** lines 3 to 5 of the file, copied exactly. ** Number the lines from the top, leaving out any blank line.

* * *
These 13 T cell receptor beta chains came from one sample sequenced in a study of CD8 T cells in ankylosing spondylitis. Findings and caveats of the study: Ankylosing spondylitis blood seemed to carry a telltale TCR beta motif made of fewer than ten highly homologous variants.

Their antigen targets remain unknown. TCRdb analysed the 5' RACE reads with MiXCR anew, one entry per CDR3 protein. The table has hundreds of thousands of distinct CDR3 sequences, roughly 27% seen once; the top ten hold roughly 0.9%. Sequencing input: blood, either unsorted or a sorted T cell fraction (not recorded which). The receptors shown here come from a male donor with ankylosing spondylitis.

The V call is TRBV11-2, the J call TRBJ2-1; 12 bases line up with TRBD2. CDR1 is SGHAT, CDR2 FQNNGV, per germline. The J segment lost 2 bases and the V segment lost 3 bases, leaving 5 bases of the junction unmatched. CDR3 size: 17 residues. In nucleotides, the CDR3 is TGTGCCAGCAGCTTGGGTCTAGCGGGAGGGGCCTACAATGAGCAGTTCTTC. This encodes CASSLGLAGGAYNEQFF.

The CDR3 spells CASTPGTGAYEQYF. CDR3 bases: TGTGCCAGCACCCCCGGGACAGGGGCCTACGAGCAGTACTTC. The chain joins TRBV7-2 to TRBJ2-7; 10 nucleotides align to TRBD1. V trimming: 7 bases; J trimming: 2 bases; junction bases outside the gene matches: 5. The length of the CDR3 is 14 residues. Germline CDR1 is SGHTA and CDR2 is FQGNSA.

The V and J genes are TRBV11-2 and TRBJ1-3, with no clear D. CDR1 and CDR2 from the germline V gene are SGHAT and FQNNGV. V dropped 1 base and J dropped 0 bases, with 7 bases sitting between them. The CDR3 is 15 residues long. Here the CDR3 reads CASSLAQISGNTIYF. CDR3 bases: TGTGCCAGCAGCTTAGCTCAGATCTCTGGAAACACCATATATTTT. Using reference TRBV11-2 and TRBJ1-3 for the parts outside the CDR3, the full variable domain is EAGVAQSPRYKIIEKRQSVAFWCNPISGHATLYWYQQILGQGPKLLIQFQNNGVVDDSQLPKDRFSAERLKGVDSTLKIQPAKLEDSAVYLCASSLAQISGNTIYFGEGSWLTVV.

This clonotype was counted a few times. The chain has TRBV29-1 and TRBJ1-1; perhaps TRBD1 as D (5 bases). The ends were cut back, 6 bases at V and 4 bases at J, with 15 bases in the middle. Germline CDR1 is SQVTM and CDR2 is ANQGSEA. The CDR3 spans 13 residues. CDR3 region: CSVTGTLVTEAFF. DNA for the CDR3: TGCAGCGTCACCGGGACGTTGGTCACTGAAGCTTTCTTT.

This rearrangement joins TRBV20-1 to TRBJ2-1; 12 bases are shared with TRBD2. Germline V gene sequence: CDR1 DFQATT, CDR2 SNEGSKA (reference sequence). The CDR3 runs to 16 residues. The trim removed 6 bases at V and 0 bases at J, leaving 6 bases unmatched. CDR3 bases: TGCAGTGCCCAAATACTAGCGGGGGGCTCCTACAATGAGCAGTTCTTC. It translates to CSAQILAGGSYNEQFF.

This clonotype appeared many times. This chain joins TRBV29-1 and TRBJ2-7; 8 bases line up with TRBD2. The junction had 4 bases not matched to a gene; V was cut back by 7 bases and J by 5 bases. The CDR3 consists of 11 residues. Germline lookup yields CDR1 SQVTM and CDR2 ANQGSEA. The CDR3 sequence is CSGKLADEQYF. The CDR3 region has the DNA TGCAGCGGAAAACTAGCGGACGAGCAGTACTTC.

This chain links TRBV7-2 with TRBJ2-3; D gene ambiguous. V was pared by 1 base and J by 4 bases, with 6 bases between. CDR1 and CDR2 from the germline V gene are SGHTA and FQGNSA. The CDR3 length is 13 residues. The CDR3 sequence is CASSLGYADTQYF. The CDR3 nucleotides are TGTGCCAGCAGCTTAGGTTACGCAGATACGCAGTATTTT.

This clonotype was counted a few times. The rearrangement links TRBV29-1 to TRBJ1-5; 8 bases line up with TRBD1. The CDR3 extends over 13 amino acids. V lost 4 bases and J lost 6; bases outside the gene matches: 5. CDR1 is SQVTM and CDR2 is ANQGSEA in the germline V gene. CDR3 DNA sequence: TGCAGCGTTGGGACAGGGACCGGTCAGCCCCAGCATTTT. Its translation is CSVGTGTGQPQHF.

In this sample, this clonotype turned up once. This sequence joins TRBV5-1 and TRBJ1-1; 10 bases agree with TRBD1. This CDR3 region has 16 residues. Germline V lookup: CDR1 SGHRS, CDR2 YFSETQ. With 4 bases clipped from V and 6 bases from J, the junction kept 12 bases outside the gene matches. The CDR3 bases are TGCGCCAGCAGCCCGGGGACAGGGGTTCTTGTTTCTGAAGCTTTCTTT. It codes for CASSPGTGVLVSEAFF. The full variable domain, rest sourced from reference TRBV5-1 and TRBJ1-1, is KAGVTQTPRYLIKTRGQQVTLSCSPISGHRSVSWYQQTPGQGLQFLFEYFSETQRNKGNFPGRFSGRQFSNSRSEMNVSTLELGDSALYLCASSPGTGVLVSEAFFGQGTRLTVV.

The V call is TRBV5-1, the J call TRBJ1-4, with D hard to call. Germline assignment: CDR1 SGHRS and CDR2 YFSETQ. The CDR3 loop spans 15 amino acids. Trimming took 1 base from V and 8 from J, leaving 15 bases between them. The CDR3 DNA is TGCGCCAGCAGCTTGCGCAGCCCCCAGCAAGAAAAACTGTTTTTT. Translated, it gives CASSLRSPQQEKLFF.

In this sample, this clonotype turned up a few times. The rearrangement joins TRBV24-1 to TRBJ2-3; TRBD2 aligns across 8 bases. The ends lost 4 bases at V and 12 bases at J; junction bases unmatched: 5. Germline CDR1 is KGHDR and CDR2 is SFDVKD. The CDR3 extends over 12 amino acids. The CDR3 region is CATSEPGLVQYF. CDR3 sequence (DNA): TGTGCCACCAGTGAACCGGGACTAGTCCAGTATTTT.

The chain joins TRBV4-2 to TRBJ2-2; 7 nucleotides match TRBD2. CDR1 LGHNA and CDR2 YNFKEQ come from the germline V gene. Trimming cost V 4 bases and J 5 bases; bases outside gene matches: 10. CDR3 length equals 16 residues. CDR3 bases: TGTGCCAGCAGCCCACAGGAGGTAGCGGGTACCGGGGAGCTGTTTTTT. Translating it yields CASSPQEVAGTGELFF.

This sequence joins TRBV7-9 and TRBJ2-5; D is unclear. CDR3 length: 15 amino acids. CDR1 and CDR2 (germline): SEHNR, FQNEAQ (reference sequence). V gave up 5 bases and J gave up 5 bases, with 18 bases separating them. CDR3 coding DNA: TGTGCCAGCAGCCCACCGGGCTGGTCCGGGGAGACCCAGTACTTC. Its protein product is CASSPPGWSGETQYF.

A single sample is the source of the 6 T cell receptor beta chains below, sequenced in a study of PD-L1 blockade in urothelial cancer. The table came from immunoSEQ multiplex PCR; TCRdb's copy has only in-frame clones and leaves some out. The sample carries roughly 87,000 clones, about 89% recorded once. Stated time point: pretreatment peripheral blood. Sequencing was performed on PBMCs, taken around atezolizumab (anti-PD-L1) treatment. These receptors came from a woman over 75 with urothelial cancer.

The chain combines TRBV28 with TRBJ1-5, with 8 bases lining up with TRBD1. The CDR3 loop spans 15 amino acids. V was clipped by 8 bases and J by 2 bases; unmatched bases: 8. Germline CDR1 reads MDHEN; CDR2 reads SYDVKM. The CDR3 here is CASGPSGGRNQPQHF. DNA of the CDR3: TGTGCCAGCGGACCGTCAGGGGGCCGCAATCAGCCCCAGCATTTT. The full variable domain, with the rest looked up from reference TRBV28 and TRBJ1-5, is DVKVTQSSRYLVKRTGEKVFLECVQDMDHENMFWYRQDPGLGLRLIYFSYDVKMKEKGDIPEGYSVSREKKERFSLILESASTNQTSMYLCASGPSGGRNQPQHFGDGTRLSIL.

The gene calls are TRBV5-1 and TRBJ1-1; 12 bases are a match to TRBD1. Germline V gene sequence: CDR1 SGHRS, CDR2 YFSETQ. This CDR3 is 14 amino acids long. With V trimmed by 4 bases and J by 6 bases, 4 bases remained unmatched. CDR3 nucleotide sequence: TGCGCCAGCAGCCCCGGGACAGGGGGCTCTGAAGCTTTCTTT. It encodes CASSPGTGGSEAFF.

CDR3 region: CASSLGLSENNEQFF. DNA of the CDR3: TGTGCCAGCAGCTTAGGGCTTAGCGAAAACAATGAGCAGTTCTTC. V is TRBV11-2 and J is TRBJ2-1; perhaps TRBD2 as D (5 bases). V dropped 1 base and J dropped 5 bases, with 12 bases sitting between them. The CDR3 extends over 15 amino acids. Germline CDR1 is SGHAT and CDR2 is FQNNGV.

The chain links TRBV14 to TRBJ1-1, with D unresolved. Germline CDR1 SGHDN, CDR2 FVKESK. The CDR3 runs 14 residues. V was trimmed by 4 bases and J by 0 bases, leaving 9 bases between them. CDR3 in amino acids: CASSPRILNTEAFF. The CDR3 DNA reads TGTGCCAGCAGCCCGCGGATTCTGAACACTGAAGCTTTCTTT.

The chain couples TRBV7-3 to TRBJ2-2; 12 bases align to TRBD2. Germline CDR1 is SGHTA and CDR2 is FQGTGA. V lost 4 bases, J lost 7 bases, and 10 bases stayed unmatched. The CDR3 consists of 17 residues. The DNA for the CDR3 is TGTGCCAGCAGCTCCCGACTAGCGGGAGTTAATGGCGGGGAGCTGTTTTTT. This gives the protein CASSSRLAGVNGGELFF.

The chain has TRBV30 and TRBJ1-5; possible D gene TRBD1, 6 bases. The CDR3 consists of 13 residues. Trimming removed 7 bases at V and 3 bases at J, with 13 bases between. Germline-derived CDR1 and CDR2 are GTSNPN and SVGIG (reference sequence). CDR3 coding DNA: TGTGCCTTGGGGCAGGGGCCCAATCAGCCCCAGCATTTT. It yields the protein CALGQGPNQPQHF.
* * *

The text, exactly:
The V call is TRBV11-2, the J call TRBJ2-1; 12 bases line up with TRBD2. CDR1 is SGHAT, CDR2 FQNNGV, per germline. The J segment lost 2 bases and the V segment lost 3 bases, leaving 5 bases of the junction unmatched. CDR3 size: 17 residues. In nucleotides, the CDR3 is TGTGCCAGCAGCTTGGGTCTAGCGGGAGGGGCCTACAATGAGCAGTTCTTC. This encodes CASSLGLAGGAYNEQFF.

The CDR3 spells CASTPGTGAYEQYF. CDR3 bases: TGTGCCAGCACCCCCGGGACAGGGGCCTACGAGCAGTACTTC. The chain joins TRBV7-2 to TRBJ2-7; 10 nucleotides align to TRBD1. V trimming: 7 bases; J trimming: 2 bases; junction bases outside the gene matches: 5. The length of the CDR3 is 14 residues. Germline CDR1 is SGHTA and CDR2 is FQGNSA.

The V and J genes are TRBV11-2 and TRBJ1-3, with no clear D. CDR1 and CDR2 from the germline V gene are SGHAT and FQNNGV. V dropped 1 base and J dropped 0 bases, with 7 bases sitting between them. The CDR3 is 15 residues long. Here the CDR3 reads CASSLAQISGNTIYF. CDR3 bases: TGTGCCAGCAGCTTAGCTCAGATCTCTGGAAACACCATATATTTT. Using reference TRBV11-2 and TRBJ1-3 for the parts outside the CDR3, the full variable domain is EAGVAQSPRYKIIEKRQSVAFWCNPISGHATLYWYQQILGQGPKLLIQFQNNGVVDDSQLPKDRFSAERLKGVDSTLKIQPAKLEDSAVYLCASSLAQISGNTIYFGEGSWLTVV.